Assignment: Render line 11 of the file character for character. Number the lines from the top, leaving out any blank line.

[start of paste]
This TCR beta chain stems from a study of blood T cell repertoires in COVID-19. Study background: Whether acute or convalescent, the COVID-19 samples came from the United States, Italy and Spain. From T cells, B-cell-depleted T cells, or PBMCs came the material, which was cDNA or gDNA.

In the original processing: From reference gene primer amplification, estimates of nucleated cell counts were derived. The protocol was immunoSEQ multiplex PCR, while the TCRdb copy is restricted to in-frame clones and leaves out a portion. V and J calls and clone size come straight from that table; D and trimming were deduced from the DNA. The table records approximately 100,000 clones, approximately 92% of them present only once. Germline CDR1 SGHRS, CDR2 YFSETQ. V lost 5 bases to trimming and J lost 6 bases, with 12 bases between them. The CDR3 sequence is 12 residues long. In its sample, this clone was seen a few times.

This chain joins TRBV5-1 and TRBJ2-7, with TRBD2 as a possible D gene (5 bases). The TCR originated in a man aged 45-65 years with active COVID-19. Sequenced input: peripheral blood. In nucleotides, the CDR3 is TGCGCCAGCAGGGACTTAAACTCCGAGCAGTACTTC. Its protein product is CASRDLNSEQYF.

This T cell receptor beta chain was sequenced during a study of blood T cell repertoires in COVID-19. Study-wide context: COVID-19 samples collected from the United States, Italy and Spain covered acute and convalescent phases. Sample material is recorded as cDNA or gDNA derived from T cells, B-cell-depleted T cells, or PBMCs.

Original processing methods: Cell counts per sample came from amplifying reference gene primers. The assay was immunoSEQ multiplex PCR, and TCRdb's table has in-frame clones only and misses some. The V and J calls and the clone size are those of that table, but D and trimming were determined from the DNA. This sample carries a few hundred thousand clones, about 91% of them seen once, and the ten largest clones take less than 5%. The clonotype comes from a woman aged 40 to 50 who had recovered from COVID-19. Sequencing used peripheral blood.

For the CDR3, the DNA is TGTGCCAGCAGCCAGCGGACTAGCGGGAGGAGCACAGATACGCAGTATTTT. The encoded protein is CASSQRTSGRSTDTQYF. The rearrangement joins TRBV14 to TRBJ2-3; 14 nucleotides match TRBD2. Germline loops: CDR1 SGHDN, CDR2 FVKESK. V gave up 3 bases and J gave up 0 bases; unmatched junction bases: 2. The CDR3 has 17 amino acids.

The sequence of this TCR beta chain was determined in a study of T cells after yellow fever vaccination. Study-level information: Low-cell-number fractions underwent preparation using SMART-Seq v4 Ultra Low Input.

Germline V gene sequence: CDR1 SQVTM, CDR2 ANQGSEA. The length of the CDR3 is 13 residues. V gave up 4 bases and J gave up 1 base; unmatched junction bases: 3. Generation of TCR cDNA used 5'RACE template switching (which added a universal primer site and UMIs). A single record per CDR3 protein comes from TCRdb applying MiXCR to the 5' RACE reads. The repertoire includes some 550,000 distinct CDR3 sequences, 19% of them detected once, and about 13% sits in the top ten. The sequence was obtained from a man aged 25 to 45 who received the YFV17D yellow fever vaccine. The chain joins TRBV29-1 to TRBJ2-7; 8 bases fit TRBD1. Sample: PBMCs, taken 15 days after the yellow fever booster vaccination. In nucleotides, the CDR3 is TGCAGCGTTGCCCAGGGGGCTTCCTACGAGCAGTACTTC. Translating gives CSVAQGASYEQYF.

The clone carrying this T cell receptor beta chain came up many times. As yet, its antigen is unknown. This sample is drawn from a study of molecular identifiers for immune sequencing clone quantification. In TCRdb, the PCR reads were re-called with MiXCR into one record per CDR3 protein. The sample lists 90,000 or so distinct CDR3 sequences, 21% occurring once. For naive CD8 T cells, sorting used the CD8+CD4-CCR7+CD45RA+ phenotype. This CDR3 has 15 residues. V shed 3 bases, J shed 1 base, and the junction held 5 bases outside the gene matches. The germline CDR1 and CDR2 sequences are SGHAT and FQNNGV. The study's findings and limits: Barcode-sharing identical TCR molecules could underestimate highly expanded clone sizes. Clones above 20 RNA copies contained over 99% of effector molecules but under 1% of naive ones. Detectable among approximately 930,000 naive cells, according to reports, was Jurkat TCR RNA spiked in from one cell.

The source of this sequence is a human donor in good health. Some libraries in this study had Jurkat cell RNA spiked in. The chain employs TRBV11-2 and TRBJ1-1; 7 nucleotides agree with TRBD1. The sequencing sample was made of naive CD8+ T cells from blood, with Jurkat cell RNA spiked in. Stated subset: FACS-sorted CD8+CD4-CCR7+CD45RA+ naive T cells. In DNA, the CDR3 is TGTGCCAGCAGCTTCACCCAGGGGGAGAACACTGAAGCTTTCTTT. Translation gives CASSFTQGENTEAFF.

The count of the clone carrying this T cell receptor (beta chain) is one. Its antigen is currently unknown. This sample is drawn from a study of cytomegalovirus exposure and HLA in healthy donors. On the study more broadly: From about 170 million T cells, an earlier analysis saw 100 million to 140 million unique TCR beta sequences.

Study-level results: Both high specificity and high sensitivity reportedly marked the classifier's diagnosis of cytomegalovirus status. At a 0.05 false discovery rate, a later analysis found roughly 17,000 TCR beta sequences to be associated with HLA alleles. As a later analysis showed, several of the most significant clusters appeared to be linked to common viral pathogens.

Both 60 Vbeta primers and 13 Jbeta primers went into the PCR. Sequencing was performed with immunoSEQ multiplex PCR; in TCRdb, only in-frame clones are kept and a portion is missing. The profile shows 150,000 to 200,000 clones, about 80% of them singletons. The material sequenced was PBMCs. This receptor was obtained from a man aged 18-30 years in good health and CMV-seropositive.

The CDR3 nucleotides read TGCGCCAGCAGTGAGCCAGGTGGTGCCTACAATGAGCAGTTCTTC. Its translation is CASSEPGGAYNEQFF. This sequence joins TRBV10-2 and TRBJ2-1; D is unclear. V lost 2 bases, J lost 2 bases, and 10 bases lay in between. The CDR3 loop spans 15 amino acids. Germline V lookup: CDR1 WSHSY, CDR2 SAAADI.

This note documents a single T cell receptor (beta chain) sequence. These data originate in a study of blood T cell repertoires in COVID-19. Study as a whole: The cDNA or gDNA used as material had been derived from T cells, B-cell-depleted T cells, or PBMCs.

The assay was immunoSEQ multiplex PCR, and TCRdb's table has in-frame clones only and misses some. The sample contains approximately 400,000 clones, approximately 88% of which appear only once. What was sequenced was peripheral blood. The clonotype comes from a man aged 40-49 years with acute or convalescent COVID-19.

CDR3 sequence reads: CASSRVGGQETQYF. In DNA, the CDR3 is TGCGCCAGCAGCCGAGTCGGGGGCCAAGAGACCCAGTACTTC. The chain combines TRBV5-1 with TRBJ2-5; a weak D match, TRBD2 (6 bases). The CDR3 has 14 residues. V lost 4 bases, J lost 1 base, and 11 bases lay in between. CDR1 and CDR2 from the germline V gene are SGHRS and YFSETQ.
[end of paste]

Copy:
The count of the clone carrying this T cell receptor (beta chain) is one. Its antigen is currently unknown. This sample is drawn from a study of cytomegalovirus exposure and HLA in healthy donors. On the study more broadly: From about 170 million T cells, an earlier analysis saw 100 million to 140 million unique TCR beta sequences.